Elective courses may include appropriate courses from Economics, Public Policy, Data Sciences, Geography and Environmental Systems, Sociology, Mathematics, Statistics, or other programs at UMBC. Students may take courses from UMB, College Park or other University of Maryland System campuses. A minimum of 2 elective courses must be economics classes, although students may request an exception to his rule from the ECPA Graduate Program Director.

Elective Concentrations:

The Economic Policy Analysis M.A. recommends that students choose electives to fit one of the following three concentrations:

      • Economic Policy: For students who would like to focus on the economic tools used in policy analysis. This is the broadest and most flexible concentration.
      • Public Policy: For students who would like a comprehensive study of the public policy process, including the techniques of evaluation of public policies and the political and sociological aspects of the public policy process. This concentration is strongly recommended for students who plan to continue on to the Public Policy Ph.D. at UMBC.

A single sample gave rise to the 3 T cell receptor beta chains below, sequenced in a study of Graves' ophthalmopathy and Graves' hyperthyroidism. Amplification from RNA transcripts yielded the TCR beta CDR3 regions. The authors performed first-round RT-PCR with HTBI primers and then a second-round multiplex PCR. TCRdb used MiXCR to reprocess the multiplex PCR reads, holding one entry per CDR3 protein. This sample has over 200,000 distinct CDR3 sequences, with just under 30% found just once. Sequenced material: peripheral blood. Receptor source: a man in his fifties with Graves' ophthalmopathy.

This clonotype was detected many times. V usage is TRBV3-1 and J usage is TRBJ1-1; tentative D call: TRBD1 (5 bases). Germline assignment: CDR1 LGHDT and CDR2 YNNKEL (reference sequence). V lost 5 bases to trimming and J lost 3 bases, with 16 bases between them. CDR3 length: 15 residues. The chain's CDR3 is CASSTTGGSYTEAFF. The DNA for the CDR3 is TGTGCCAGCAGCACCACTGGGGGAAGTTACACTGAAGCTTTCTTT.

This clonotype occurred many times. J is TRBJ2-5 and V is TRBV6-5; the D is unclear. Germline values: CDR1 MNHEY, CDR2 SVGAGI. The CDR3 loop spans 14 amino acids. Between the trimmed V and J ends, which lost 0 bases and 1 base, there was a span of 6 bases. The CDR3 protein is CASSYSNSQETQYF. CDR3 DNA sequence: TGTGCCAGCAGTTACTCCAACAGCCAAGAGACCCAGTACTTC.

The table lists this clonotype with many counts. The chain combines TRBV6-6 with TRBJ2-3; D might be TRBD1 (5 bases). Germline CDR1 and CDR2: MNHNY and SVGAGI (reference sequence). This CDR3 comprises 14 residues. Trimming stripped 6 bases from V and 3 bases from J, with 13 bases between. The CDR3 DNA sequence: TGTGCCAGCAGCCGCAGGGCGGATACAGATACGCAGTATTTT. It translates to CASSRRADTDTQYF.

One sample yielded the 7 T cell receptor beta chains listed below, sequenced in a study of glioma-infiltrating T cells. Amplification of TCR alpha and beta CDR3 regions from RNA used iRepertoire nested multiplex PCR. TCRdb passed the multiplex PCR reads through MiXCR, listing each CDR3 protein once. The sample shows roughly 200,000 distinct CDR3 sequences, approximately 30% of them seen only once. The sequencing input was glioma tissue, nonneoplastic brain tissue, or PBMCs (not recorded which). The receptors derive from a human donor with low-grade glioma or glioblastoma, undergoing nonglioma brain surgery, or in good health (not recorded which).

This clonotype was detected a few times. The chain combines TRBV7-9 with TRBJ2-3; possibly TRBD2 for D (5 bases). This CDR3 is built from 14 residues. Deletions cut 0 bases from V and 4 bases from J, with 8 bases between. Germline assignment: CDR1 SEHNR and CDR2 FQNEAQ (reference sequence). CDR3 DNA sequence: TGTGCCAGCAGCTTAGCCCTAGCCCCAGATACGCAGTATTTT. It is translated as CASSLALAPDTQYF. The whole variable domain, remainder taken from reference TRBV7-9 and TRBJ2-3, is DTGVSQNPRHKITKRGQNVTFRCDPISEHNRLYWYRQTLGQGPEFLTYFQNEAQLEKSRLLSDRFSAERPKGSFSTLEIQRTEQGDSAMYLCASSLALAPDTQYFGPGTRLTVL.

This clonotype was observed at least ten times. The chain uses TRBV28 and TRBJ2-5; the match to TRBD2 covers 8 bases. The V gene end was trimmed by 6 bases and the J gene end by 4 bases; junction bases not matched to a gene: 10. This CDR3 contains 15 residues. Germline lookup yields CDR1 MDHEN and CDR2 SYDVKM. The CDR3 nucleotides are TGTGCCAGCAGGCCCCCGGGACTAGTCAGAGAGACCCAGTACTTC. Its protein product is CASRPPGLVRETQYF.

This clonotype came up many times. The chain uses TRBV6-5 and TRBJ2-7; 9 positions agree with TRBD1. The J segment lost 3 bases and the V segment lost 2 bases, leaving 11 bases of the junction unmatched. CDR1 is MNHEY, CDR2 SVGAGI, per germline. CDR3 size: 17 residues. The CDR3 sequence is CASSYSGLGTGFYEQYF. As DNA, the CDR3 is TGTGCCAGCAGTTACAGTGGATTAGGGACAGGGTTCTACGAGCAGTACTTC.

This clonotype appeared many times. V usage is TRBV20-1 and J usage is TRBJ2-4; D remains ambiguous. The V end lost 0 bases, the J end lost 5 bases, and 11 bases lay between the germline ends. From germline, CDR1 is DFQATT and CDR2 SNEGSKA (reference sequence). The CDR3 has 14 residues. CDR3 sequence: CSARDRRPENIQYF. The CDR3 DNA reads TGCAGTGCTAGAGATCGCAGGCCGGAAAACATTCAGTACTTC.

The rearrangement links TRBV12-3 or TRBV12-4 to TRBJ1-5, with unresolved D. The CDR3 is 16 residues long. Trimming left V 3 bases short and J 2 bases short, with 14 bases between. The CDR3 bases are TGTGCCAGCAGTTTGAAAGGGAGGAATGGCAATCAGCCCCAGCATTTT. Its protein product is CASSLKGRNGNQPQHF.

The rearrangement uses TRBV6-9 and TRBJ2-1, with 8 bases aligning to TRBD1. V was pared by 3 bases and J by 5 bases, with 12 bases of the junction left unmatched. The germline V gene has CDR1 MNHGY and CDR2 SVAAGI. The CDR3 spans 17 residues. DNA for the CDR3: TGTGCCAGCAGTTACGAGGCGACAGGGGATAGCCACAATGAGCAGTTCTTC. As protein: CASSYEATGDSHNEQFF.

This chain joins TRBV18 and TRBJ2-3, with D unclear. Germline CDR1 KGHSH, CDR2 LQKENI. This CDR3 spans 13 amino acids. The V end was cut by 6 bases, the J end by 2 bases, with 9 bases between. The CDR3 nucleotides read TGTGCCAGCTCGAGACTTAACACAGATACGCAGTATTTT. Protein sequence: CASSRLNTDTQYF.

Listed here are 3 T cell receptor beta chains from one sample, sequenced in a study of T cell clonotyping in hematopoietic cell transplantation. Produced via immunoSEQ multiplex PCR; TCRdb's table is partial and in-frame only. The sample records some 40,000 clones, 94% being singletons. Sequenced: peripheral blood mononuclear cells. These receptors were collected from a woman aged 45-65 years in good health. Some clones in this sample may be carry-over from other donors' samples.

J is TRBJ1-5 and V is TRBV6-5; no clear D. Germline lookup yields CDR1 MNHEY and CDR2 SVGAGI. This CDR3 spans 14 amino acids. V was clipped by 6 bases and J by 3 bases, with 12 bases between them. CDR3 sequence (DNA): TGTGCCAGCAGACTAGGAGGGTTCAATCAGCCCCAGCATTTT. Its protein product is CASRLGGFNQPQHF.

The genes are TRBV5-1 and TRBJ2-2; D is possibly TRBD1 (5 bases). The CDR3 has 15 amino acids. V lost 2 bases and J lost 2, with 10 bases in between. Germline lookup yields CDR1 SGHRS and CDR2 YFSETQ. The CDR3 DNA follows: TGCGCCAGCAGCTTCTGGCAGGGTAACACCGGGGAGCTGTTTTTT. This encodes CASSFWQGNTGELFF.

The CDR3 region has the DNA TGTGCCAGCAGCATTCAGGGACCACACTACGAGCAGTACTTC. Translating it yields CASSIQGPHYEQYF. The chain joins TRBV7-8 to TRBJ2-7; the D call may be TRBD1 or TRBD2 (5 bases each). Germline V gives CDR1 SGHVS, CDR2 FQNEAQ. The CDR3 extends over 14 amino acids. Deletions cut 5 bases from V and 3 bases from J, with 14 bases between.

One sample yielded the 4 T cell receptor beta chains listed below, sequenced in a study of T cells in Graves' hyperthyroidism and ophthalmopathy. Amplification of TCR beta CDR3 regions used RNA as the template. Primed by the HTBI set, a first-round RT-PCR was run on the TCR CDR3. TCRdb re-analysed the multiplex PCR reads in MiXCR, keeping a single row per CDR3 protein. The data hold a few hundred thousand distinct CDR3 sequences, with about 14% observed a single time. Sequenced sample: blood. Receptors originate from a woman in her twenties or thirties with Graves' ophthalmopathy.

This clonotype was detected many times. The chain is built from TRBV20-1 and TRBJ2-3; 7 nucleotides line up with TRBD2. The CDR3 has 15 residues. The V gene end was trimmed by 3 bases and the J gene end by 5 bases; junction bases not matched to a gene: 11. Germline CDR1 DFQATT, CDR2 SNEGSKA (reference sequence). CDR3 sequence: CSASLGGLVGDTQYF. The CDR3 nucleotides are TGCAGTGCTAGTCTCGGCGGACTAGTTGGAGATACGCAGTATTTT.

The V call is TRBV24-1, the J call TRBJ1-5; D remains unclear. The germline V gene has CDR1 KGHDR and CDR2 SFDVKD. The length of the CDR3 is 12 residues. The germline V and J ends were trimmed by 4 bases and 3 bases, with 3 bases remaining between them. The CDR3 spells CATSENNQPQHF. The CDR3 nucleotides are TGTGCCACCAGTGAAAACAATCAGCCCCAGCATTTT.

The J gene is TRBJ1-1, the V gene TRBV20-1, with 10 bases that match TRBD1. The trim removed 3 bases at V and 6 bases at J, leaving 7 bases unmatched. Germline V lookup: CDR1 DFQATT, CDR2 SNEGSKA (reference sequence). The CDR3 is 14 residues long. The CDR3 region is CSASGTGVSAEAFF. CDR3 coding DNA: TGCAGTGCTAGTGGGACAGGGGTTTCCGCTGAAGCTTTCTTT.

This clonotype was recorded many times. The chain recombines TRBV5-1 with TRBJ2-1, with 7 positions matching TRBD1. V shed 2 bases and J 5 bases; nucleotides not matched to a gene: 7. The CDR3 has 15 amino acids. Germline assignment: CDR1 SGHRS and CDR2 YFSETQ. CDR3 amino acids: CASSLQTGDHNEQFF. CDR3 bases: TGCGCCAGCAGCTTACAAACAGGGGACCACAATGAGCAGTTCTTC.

• Economic Policy and Data Sciences: For students who are interested in learning more about computer programming languages and statistics programs that are relevant to Economic Policy Analysis. This concentration is offered in collaboration with the Master’s of Professional Studies in Data Sciences at UMBC.

Capstone Project

Students undertake the research for, write, and present a major policy paper in the capstone course, ECON 699. This capstone project policy paper must be approved by both the student’s primary advisor for the project and the instructor of the ECON 699 capstone seminar. For more details, go to Program Degree Requirements.